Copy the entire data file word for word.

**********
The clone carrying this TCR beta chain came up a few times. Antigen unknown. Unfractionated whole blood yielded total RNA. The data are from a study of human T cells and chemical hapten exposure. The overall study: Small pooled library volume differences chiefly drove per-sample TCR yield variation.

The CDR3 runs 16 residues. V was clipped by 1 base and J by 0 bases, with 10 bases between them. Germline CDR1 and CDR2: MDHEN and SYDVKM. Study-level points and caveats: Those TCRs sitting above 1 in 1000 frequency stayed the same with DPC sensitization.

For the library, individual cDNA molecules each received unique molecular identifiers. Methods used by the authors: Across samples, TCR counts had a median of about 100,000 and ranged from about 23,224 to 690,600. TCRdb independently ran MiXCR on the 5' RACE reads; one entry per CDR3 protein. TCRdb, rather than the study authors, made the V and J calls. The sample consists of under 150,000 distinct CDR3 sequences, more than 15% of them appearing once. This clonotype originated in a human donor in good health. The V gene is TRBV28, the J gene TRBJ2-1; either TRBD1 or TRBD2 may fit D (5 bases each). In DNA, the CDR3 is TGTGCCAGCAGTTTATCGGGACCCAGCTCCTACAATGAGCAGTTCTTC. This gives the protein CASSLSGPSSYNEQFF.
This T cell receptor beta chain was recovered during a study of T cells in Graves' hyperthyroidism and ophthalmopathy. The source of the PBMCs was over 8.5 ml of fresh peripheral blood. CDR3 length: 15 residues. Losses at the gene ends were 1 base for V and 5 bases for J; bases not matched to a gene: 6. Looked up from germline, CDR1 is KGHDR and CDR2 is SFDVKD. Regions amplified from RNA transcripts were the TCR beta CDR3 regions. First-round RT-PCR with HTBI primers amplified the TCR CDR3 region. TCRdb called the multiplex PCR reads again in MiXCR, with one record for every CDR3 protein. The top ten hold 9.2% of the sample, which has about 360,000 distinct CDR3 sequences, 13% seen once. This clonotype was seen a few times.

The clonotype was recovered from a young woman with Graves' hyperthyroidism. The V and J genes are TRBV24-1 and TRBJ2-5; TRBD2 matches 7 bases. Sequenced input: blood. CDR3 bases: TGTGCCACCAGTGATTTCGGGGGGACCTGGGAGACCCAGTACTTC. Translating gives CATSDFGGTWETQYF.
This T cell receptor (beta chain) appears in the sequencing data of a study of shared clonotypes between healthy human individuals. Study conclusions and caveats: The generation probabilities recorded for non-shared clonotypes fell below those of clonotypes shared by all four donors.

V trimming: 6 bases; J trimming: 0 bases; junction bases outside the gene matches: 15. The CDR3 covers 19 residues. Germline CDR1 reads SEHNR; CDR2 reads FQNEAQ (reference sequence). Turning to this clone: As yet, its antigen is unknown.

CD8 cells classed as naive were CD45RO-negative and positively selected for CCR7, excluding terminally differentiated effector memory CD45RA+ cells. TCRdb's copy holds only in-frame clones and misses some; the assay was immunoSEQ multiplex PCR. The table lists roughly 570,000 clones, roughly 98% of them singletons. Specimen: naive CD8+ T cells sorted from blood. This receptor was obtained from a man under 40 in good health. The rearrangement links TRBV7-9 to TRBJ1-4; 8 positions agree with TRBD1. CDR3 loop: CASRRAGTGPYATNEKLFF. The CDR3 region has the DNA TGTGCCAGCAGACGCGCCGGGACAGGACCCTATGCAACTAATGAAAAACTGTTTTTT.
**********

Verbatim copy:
The clone carrying this TCR beta chain came up a few times. Antigen unknown. Unfractionated whole blood yielded total RNA. The data are from a study of human T cells and chemical hapten exposure. The overall study: Small pooled library volume differences chiefly drove per-sample TCR yield variation.

The CDR3 runs 16 residues. V was clipped by 1 base and J by 0 bases, with 10 bases between them. Germline CDR1 and CDR2: MDHEN and SYDVKM. Study-level points and caveats: Those TCRs sitting above 1 in 1000 frequency stayed the same with DPC sensitization.

For the library, individual cDNA molecules each received unique molecular identifiers. Methods used by the authors: Across samples, TCR counts had a median of about 100,000 and ranged from about 23,224 to 690,600. TCRdb independently ran MiXCR on the 5' RACE reads; one entry per CDR3 protein. TCRdb, rather than the study authors, made the V and J calls. The sample consists of under 150,000 distinct CDR3 sequences, more than 15% of them appearing once. This clonotype originated in a human donor in good health. The V gene is TRBV28, the J gene TRBJ2-1; either TRBD1 or TRBD2 may fit D (5 bases each). In DNA, the CDR3 is TGTGCCAGCAGTTTATCGGGACCCAGCTCCTACAATGAGCAGTTCTTC. This gives the protein CASSLSGPSSYNEQFF.
This T cell receptor beta chain was recovered during a study of T cells in Graves' hyperthyroidism and ophthalmopathy. The source of the PBMCs was over 8.5 ml of fresh peripheral blood. CDR3 length: 15 residues. Losses at the gene ends were 1 base for V and 5 bases for J; bases not matched to a gene: 6. Looked up from germline, CDR1 is KGHDR and CDR2 is SFDVKD. Regions amplified from RNA transcripts were the TCR beta CDR3 regions. First-round RT-PCR with HTBI primers amplified the TCR CDR3 region. TCRdb called the multiplex PCR reads again in MiXCR, with one record for every CDR3 protein. The top ten hold 9.2% of the sample, which has about 360,000 distinct CDR3 sequences, 13% seen once. This clonotype was seen a few times.

The clonotype was recovered from a young woman with Graves' hyperthyroidism. The V and J genes are TRBV24-1 and TRBJ2-5; TRBD2 matches 7 bases. Sequenced input: blood. CDR3 bases: TGTGCCACCAGTGATTTCGGGGGGACCTGGGAGACCCAGTACTTC. Translating gives CATSDFGGTWETQYF.
This T cell receptor (beta chain) appears in the sequencing data of a study of shared clonotypes between healthy human individuals. Study conclusions and caveats: The generation probabilities recorded for non-shared clonotypes fell below those of clonotypes shared by all four donors.

V trimming: 6 bases; J trimming: 0 bases; junction bases outside the gene matches: 15. The CDR3 covers 19 residues. Germline CDR1 reads SEHNR; CDR2 reads FQNEAQ (reference sequence). Turning to this clone: As yet, its antigen is unknown.

CD8 cells classed as naive were CD45RO-negative and positively selected for CCR7, excluding terminally differentiated effector memory CD45RA+ cells. TCRdb's copy holds only in-frame clones and misses some; the assay was immunoSEQ multiplex PCR. The table lists roughly 570,000 clones, roughly 98% of them singletons. Specimen: naive CD8+ T cells sorted from blood. This receptor was obtained from a man under 40 in good health. The rearrangement links TRBV7-9 to TRBJ1-4; 8 positions agree with TRBD1. CDR3 loop: CASRRAGTGPYATNEKLFF. The CDR3 region has the DNA TGTGCCAGCAGACGCGCCGGGACAGGACCCTATGCAACTAATGAAAAACTGTTTTTT.